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April is Financial Literacy Month, and this year we're encouraging you to share the wealth for a chance to win big!
One in four Americans has more credit card debt than emergency savings, according to a new poll by Bankrate.com.
Studies showthat 21 percent of Americans — 38 percent of those with incomes less than $25,000 — think that winning the lottery represents the most practical way for them to accumulate several hundred thousand dollars.
According to the National Foundation for Credit Counseling (NFCC), 64 percent of Americans would have to go into debt or sell off possessions to cover a $1,000 emergency, due to lack of savings.
It’s startling numbers like these that inspired America Saves Week, a national campaign aimed to encourage individuals and families to build wealth by saving money. Because most Americans today are not saving adequately for retirement, and most lower-income households do not have adequate emergency savings for unexpected expenditures, the message accompanying this national movement is needed now more than ever.
It’s no secret that tough economic times can make saving difficult, which is why America Saves Week 2012, running Feb. 19 to Feb. 26, is focused on a simple set of instructions that – if followed – can make anyone a successful saver. The instructions may sound basic, but they are the foundation for financial success: Set a goal. Make a plan. Save automatically.
Knowing what you want to save for, how to achieve it and then making the savings process automatic will allow you to reach your savings goal. Visit AmericaSaves.org to find more information about America Saves Week. There, you can find savings strategies and you can take the pledge to become an American Saver.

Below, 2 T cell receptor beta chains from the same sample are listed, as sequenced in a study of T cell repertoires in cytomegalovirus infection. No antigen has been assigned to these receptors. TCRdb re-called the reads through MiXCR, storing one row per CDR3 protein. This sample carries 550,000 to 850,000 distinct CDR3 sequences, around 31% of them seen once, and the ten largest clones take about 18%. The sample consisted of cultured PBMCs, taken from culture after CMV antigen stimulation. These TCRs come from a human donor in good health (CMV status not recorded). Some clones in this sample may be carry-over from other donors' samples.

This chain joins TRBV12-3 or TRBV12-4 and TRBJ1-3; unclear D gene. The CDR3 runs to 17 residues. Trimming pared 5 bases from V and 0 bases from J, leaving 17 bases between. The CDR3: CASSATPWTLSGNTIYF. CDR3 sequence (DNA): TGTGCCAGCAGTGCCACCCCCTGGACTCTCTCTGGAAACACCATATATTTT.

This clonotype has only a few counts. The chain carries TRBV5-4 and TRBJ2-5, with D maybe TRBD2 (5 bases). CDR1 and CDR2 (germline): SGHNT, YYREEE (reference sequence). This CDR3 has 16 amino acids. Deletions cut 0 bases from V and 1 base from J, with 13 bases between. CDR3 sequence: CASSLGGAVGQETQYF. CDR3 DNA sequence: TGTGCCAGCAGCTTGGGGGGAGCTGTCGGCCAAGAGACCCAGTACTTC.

If you’re planning to throw a game-watching party Feb. 5, as the New York Giants face the New England Patriots in Super Bowl XLVI, you’re not alone. According to Bloomberg News, an estimated 34.9 million Americans threw Super Bowl parties in 2011, and 61.2 million people attended a Super Bowl party.
So whether you’re hosting a large group of people or you’re having an intimate gathering of your closest friends and family, the following are a few tips to ensure you score big without spending big bucks.
Remember not to stress too much over the details. Sit back and enjoy yourself — it is a party afterall. And even if your team doesn't win, at least you'll know you've won big by pulling off a bash without breaking the bank. So start practicing your endzone dance now!
Since completing my debt management program I have found that I can breathe again. Before debt management, my husband and I were so stressed over our inability to pay our bills that it not only affected our credit it affected every part of our lives.
When it comes to weddings, you frequently hear how expensive it can be to have one, but no one ever discusses how much it costs to attend one.
Hosting a book swap is simple, fun, and frugal.
As Father’s Day approaches, we are reminded that dads are as often as not, charged with the task of teaching the children how to handle money responsibly.
Money Management International is a Member of the National Foundation for Credit Counseling (NFCC) whose 2010 Financial Literacy Survey addressed the topic of where consumers learned the most about personal finance. The majority of respondents, 41 percent, said they learned their personal finance skills from their parents or at home. On the surface, that seems like a fine place for children to learn about money. However, another survey question allowed respondents to grade themselves on their own knowledge of financial literacy. Thirty-four percent, or nearly 77 million people, gave themselves a grade of C, D or F, leading to the conclusion that those in charge of the financial decisions at home may be in need of some additional financial education themselves.